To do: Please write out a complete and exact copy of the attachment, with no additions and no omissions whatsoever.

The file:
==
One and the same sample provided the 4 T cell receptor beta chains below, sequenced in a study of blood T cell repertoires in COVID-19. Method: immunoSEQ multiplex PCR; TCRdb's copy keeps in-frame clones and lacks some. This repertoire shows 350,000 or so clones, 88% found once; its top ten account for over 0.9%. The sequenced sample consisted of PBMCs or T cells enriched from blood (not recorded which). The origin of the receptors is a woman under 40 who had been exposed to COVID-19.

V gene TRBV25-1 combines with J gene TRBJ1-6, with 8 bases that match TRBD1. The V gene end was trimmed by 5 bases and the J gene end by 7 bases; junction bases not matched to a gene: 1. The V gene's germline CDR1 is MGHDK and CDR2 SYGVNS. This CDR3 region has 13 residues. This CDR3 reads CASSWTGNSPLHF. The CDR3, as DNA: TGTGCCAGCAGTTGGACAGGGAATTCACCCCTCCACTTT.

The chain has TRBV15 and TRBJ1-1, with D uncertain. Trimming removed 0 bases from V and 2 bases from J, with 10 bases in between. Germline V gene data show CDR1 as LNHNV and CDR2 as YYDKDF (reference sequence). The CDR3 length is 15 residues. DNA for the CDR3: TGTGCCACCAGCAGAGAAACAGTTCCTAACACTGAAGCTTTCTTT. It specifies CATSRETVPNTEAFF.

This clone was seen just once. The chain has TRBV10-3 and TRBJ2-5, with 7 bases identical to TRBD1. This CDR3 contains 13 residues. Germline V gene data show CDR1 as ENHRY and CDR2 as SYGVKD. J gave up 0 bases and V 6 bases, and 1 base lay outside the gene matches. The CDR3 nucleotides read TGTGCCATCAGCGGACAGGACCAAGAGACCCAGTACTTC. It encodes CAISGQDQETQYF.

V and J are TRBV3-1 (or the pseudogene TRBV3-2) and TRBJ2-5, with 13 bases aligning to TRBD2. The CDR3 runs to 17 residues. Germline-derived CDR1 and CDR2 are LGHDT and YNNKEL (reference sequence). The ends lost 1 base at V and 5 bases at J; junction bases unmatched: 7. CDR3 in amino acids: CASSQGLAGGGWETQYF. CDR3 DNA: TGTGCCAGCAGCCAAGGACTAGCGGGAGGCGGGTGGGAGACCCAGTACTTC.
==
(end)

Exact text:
One and the same sample provided the 4 T cell receptor beta chains below, sequenced in a study of blood T cell repertoires in COVID-19. Method: immunoSEQ multiplex PCR; TCRdb's copy keeps in-frame clones and lacks some. This repertoire shows 350,000 or so clones, 88% found once; its top ten account for over 0.9%. The sequenced sample consisted of PBMCs or T cells enriched from blood (not recorded which). The origin of the receptors is a woman under 40 who had been exposed to COVID-19.

V gene TRBV25-1 combines with J gene TRBJ1-6, with 8 bases that match TRBD1. The V gene end was trimmed by 5 bases and the J gene end by 7 bases; junction bases not matched to a gene: 1. The V gene's germline CDR1 is MGHDK and CDR2 SYGVNS. This CDR3 region has 13 residues. This CDR3 reads CASSWTGNSPLHF. The CDR3, as DNA: TGTGCCAGCAGTTGGACAGGGAATTCACCCCTCCACTTT.

The chain has TRBV15 and TRBJ1-1, with D uncertain. Trimming removed 0 bases from V and 2 bases from J, with 10 bases in between. Germline V gene data show CDR1 as LNHNV and CDR2 as YYDKDF (reference sequence). The CDR3 length is 15 residues. DNA for the CDR3: TGTGCCACCAGCAGAGAAACAGTTCCTAACACTGAAGCTTTCTTT. It specifies CATSRETVPNTEAFF.

This clone was seen just once. The chain has TRBV10-3 and TRBJ2-5, with 7 bases identical to TRBD1. This CDR3 contains 13 residues. Germline V gene data show CDR1 as ENHRY and CDR2 as SYGVKD. J gave up 0 bases and V 6 bases, and 1 base lay outside the gene matches. The CDR3 nucleotides read TGTGCCATCAGCGGACAGGACCAAGAGACCCAGTACTTC. It encodes CAISGQDQETQYF.

V and J are TRBV3-1 (or the pseudogene TRBV3-2) and TRBJ2-5, with 13 bases aligning to TRBD2. The CDR3 runs to 17 residues. Germline-derived CDR1 and CDR2 are LGHDT and YNNKEL (reference sequence). The ends lost 1 base at V and 5 bases at J; junction bases unmatched: 7. CDR3 in amino acids: CASSQGLAGGGWETQYF. CDR3 DNA: TGTGCCAGCAGCCAAGGACTAGCGGGAGGCGGGTGGGAGACCCAGTACTTC.